Advertisement As soon as the royal party returns from the Stepstones, Alicent is all over Criston like white on rice; if anyone has the dish on whether Rhaenyra and Daemon did the dirty together, it’s him. But she unwittingly gets him to reveal his own shenanigans with the princess instead, and the truth burns away the last of Alicent’s naivete. Criston, in love with his own image of a disgraced white knight, asks her for the mercy of a swift death rather than the usual torture and castration (classic Westeros). But Alicent knows the usefulness of keeping him around instead. Meanwhile, it’s clear that Viserys’ illness is more than a bad cold. He’s sweaty and feverish, and his entire forearm has gone necrotic from his Iron Throne-inflicted wounds. Alone in his chambers, he has a heart-to-heart with Lyonel that gets to the core of his conflict as a sovereign. (This scene is beautifully acted by Paddy Considine.) Will he go down in legend, even though his reign has been one of relative peace, and he’s never conquered anything like his ancestors did? “Some might call that good fortune,” Lyonel counsels. “But it hardly makes a good song, does it?” Viserys replies. It’s the crux of the problem with House Of The Dragon, but also what sets it apart from Game Of Thrones: Watching an essentially decent man navigate a position of power makes for a dull story. Advertisement Then it’s time for a royal wedding! These always go great in Westeros, if memory serves. Everyone who’s anyone is at a grand feast in the throne room, where the bride-to-be sits in the middle of a long table. As each Targaryen and Velaryon takes a seat, the “Last Supper” imagery is palpable. Not to be denied the chance to stir up trouble, an uninvited Daemon makes a fashionably late entrance. Did I mention that he murdered his wife at the beginning of the episode, then passed it off as a hunting accident? (R.I.P., Rhae Royce. We knew ye for all of two minutes.) But even he’s out-drama-queened by the queen herself, who appears in the middle of the king’s big speech wearing an emerald gown. It’s not an idle fashion choice: According to Larys, green is the color of the flag House Hightower flies when it’s preparing to go to war. Advertisement What follows is an evening of drinking, dancing, and the tastiest gossip this side of Bridgerton. This pre-wedding feast has everything: Rhaenyra and Laenor looking fabulous; Jason Lannister being an ass; Rhae Royce’s cousin (correctly) accusing Daemon of murder; Daemon ditching him to go flirt with the now-adult Laena Valeryon, who flirts right back; and finally, Daemon brazenly sharing a dance with Rhaenyra, during which she calls his bluff and says if he wants her so much, he should kidnap her and take her to Dragonstone. The tension is this episode unspools at just the right pace, and it’s a thrill after the way early episodes dragged. Then there’s the main event: the Rhaenyra-Laenor-Criston-Joffrey love triangle, which has been simmering all night. It reaches a boiling point when Joffrey, who easily identifies Criston as the princess’ fuck buddy, approaches him for a chat, paramour to paramour. He suggests that since they’re both “deeply invested in this union,” they should make a pact to guard their lovers’ secrets as well as their own. Advertisement And for Criston, that’s the straw that breaks the dragon’s back. Amid the swirl of dancers, he tackles Joffrey to the floor and punches him with his gauntleted fist over and over, blood spraying everywhere, until he’s bashed his face into raw meat. The camera lingers on Joffrey’s ruined head, and it’s gratuitous and horrific. Paddy Considine, Milly Alcock, and Theo Nate Photo: Ollie Upton/HBO Advertisement The guests melt away, leaving Laenor weeping over his dead lover’s body. Meanwhile, Criston goes out to the Godswood to kill himself at the tip of his own dagger—but Alicent stops him. We really wish she hadn’t. Any idea of a weeklong celebration forfeit at this point, a priest marries the princess and her consort right there in the ruined hall, between the mangled remains of the feast and a puddle of Joffrey’s blood. Both of them cry as they say their vows. And as if things weren’t bad enough, the ceremony ends with an ailing Viserys collapsing to the flagstones. It’s a union forged in horror, which is par for the course for a Thrones nuptial. But even by Red Wedding standards, this is a lot. Advertisement And I know, I know: Westeros is a brutal place; senseless murder is as common as boiled leather. But in a show where all but two characters are straight, immediately killing one of them sends a very different message—especially when that death is in the service of a heterosexual character’s plotline. It’s the continuation of a pattern from Game Of Thrones, which took a ghoulish glee in punishing its handful of queer characters, from Renly Baratheon to Loras Tyrell to Ellaria Sand. (Only Yara Greyjoy made it out alive.) The most obvious comparison, of course, is bisexual icon Oberyn Martell’s death at the hands of the Mountain, which also ended in full-face mutilation. Advertisement It’s an example of a storytelling trope that media fans and critics have dubbed “ Bury Your Gays .” The trend is as old as the Hays Code, but it’s persisted well into the 21st century. In 2016 , for example, TV writers offed 27 LGBTQ+ characters—a very high number, considering they comprised only 4.8-percent of series regulars. It’s not that LGBTQ+ characters should never die in popular media, and it’s not that Criston’s murder of Joffrey didn’t make sense from a plot perspective. It’s that, given how few and far between these characters are on mainstream television, a plot twist like this normalizes a culture in which queer people’s stories must always and inevitably end in tragedy—and in the service of others’ stories. Advertisement Stray observations There is, of course, a popular backlash against criticism about representation in the Thrones-verse, which tends to go something like this: The world George R.R. Martin created is based on medieval Britain, where the cruelest of cruelties were reserved for the marginalized, violence against women was commonplace, and the population was primarily white. It’s pretty rich to insist on historical verisimilitude when it comes to diversity and women’s subjugation, but not when it comes to dragons, ice zombies, resurrection magic, warging, or shapeshifting assassins. (And if you do want to get pedantic about it, history shows that the population of medieval Europe was much more diverse than media representation suggests.) Viserys’ pick of Lyonel as his new Hand is a good one. The former Master of Laws has consistently been the king’s most reasonable and impartial advisor. But given how these things tend to go, who knows how long that will last? When Viserys and Corlys are negotiating the terms of their children’s marriage, the king makes it clear that he intends the tradition of gender-neutral heirhood to continue after his death: Rhaenyra’s first child will inherit the throne no matter their gender. Rhaenyra and Laenor’s coded conversation about their sexual preferences (“roast duck” versus “roast goose”) feels like a Westerosi homage to the Schitt’s Creek scene in which David Rose uses wine varietals as a metaphor for pansexuality. (“I like the wine and not the label. Does that make sense?” ) Director Clare Kilner makes beautiful use of atmospherics in this episode: The Vale filled with peaceful birdsong immediately before Daemon kills his wife, rain falling on the parapets of High Tide as the Targaryens approach. It’s a potent contrast to the bursts of violence that follow. Continue reading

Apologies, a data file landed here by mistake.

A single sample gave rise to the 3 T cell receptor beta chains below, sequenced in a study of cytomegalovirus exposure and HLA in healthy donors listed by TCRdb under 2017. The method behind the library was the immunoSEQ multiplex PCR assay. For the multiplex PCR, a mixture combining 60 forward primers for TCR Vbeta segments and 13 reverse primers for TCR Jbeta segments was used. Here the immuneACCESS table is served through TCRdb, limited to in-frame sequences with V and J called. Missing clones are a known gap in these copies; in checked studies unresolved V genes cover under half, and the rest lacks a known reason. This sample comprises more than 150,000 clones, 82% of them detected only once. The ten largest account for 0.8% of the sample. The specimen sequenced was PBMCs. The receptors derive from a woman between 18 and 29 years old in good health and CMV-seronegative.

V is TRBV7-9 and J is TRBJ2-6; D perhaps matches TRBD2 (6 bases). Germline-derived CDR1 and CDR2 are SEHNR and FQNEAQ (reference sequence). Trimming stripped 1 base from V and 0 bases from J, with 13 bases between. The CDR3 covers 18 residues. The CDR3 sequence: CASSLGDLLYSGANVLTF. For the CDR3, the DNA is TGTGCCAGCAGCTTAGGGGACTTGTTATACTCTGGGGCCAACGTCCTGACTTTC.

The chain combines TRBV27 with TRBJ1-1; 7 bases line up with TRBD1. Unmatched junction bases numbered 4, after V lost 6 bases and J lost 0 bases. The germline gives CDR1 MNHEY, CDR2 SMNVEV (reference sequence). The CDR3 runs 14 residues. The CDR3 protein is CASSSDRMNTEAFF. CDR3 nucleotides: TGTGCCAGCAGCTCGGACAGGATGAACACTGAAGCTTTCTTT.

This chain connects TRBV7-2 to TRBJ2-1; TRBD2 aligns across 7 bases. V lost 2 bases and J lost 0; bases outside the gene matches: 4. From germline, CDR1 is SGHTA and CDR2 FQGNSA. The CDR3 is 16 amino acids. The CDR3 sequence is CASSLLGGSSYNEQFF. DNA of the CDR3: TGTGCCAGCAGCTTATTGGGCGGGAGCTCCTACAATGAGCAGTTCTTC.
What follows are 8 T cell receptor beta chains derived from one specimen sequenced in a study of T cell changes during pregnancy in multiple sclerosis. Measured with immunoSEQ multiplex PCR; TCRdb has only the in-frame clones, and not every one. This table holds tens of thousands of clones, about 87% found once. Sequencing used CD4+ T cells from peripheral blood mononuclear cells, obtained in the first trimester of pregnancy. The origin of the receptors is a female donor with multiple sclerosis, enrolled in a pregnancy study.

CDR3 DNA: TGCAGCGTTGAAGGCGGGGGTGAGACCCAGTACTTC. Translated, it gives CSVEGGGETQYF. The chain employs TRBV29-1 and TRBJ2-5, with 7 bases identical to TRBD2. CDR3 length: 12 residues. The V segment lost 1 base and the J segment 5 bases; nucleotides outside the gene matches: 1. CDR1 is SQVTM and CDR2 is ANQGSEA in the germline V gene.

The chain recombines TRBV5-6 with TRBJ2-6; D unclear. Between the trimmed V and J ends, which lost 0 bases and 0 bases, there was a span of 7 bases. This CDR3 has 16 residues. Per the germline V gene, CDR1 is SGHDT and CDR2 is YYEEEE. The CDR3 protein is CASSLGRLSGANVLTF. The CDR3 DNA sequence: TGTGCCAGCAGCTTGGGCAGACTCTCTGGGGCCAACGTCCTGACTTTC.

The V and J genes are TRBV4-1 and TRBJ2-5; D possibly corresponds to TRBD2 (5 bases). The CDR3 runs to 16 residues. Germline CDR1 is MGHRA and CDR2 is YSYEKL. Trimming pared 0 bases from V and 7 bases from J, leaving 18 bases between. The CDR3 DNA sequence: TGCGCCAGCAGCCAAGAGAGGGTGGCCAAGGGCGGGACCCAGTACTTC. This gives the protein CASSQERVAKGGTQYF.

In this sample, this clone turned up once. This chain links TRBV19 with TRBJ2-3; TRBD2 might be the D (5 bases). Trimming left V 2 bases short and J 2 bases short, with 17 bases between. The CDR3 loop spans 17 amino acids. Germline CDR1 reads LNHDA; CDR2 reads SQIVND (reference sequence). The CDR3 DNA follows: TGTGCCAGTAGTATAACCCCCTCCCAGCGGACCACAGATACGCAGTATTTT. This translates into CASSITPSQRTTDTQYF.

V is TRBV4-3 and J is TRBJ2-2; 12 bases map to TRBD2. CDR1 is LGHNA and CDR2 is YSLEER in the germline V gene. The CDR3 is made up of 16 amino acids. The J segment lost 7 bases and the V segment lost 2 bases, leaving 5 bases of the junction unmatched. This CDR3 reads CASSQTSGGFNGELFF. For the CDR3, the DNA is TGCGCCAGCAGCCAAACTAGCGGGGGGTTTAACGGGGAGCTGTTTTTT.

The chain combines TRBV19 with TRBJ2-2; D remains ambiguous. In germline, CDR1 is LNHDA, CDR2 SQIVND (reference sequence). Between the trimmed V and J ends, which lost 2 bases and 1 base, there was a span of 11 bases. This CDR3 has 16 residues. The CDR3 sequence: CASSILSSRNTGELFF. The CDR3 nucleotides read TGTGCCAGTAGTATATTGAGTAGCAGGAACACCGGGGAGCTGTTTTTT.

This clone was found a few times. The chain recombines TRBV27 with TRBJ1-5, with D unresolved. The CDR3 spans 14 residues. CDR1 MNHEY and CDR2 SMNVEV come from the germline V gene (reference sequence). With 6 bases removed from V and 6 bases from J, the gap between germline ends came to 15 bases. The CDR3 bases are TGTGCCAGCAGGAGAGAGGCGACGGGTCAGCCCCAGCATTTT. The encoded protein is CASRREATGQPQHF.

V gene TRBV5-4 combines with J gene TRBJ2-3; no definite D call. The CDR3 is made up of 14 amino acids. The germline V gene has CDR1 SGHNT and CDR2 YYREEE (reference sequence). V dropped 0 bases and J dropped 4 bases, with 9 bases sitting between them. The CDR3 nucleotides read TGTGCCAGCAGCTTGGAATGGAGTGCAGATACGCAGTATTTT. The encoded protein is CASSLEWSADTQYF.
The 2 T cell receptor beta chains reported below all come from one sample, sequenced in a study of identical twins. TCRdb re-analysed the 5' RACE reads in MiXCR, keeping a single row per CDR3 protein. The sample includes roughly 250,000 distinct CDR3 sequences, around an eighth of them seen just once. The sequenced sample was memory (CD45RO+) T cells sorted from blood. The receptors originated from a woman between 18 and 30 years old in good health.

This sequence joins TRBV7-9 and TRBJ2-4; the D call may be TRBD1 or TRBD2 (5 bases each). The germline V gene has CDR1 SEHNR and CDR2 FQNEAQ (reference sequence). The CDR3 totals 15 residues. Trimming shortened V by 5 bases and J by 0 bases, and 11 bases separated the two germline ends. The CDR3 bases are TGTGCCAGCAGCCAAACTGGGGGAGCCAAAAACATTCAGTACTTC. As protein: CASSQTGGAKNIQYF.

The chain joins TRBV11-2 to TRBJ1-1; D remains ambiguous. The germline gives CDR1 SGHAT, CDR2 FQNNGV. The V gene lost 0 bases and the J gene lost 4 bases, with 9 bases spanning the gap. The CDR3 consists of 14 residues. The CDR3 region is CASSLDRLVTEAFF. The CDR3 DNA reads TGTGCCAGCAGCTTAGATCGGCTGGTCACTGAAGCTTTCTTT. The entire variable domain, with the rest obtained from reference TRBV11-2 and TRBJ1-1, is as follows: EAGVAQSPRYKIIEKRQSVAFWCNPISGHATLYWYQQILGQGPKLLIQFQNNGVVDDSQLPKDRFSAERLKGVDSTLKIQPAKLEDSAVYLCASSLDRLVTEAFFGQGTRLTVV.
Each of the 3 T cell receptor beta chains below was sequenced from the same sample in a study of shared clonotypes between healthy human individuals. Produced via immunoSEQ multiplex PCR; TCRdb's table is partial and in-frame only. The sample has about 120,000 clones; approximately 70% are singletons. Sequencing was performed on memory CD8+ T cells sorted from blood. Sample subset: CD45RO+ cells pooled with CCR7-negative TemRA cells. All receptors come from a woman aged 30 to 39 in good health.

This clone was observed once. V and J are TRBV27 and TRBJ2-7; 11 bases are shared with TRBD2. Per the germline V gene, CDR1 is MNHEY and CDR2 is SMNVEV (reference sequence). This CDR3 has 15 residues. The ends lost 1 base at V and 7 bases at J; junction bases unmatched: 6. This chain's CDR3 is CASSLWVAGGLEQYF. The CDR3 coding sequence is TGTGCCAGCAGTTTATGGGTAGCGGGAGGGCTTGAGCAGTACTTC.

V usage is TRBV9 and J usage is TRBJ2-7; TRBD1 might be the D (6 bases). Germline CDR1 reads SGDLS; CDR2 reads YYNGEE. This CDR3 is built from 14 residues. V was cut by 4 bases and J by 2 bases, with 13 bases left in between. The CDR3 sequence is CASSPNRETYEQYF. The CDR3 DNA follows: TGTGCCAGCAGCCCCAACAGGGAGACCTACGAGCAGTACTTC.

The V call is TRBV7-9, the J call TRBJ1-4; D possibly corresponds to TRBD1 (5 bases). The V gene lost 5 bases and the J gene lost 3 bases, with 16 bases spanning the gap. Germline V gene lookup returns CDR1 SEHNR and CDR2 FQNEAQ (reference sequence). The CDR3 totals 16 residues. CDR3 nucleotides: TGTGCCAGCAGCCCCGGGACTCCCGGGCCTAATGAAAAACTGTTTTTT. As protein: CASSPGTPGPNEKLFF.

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  • Where is Joffrey's headquarters?

    Joffrey's headquarters is located at 10 E. Randolph St., Chicago.